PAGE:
Kochs' Network to Push Down-Ballot Voter Turnout

Kochs' Network to Push Down-Ballot Voter Turnout
Bo Rader/The Wichita Eagle via AP, File
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The influential political network funded by the billionaire Koch brothers will shift its focus from television advertising to grassroots organizing in the final month before Election Day, representatives for the groups told reporters Wednesday.

Notably, the network will now emphasize turning out dependable Republicans who are not enthusiastic about the presidential race, along with voters who are unsure about the presidential candidates but leaning toward supporting a Republican candidate for Senate. The strategy, targeting roughly 5 million voters overall, seeks to compensate for potentially anemic turnout amid low voter enthusiasm — recognizing that Republican nominee Donald Trump has not built out a ground operation as part of his campaign and is instead leaning on Republican National Committee resources.

“We’ve been more focused on the field efforts and what is needed there to have a strong impact, particularly given the gap in field operations and infrastructure that can really turn out voters,” said James Davis, executive vice president for strategic communications for Freedom Partners. “We have a robust field capability, and that’s something that distinguishes us from many others. So we have to play to that strength, particularly in the environment that we’re in in 2016.”

The groups under the Freedom Partners umbrella, including Americans for Prosperity, do not plan to reserve television time for advertising beyond Oct. 5, Davis said. They will also cancel roughly $500,000 in advertising for Sept. 28 through Oct. 4 in Florida, where recent polling has shown Republican Sen. Marco Rubio with a solid lead over his Democratic challenger, Rep. Patrick Murphy. Freedom Partners last month withdrew about $2 million in advertising in Ohio, where Republican Sen. Rob Portman has outpaced his Democratic rival, Ted Strickland.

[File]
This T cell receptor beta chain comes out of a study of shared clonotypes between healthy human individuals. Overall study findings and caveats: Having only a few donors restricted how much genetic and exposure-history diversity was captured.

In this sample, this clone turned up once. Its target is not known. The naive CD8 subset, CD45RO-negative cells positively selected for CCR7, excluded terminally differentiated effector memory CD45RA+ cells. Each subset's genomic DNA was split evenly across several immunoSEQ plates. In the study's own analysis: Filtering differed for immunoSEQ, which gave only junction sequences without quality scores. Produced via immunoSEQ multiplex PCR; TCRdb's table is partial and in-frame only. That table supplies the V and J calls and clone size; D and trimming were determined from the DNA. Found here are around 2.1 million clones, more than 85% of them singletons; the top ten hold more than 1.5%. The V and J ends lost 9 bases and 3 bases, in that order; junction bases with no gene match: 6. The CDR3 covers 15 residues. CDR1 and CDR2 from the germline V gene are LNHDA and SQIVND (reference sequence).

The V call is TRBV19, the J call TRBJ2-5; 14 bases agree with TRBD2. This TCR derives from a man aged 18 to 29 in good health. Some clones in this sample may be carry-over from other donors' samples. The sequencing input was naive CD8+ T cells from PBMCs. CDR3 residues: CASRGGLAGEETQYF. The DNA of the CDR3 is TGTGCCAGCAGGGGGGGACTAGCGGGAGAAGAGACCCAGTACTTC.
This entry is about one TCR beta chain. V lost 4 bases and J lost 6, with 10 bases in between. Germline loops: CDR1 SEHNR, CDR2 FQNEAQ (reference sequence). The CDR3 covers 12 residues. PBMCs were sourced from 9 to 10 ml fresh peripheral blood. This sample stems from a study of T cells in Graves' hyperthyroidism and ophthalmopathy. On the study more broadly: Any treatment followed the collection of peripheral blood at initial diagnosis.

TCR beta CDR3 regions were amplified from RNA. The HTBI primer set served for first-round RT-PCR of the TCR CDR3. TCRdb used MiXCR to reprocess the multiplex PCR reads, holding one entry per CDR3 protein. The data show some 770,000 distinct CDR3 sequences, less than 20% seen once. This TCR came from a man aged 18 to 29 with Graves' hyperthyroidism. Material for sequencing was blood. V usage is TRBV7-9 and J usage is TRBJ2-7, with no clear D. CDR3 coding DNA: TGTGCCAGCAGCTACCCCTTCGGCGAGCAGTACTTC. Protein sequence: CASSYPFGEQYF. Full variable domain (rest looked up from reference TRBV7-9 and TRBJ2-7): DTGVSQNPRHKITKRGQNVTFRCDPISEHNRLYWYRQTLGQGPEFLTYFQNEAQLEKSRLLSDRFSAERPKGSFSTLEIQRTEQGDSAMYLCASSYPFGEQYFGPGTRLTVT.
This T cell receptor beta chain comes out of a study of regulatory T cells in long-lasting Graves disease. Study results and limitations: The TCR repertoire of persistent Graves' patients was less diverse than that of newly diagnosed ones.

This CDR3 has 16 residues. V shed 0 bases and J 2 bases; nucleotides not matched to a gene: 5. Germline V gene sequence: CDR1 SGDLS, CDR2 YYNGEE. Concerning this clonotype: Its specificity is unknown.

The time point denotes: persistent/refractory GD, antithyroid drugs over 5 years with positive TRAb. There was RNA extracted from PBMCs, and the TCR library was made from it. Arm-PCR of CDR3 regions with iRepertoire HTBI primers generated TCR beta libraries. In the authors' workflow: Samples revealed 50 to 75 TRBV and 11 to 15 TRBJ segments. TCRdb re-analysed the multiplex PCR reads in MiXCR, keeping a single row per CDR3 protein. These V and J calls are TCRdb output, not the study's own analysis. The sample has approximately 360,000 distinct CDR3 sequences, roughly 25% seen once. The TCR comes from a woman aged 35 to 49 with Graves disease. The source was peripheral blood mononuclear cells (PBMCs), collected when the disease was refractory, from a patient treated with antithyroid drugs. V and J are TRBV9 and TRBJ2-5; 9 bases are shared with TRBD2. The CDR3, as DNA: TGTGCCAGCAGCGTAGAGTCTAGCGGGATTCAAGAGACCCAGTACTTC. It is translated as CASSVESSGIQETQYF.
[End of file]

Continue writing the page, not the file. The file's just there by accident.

Freedom Partners will now move their efforts to the ground in those states, in addition to Indiana, Missouri, Nevada, Pennsylvania and Wisconsin. The ground organization will double the network’s efforts from 2012, and mark the first time it has used grassroots volunteers to turn out voters, rather than to advocate for issues more broadly.

“We did express advocacy to defeat President Obama with our television” in 2012, said AFP President Tim Phillips, “but we never shifted our field efforts over to express advocacy.”

Of its roughly $250 million budget for the election, Freedom Partners said it would spend $42 million on TV and digital advertising, all told. The rest will now be focused on its ground game in addition to voter contact by phone and mail, and events.

The powerful network backed by Charles (pictured) and David Koch decided earlier this year that it would not commit any of its vast resources to support Trump’s bid for president, instead honing its energies on battleground Senate races.

But, even as Trump has recovered in recent polling, the groups have run up against political headwinds from the nominee’s historic unfavorable ratings. Rather than attempt to win over undecided voters under these circumstances, they have focused on motivating Republicans “disaffected by the top of the ticket or turned off by all the he-said/she-said stuff that’s going on.”

“Right now the enthusiasm among this segment is not where you want to see it for mid-September,” Phillips said. “So they’re becoming a key target for turnout for us. We’re not trying to persuade them: We know they’re going to be with us if they just turn out.”

Rebecca Berg is a national political reporter for RealClearPolitics. She can be reached at rberg@realclearpolitics.com.


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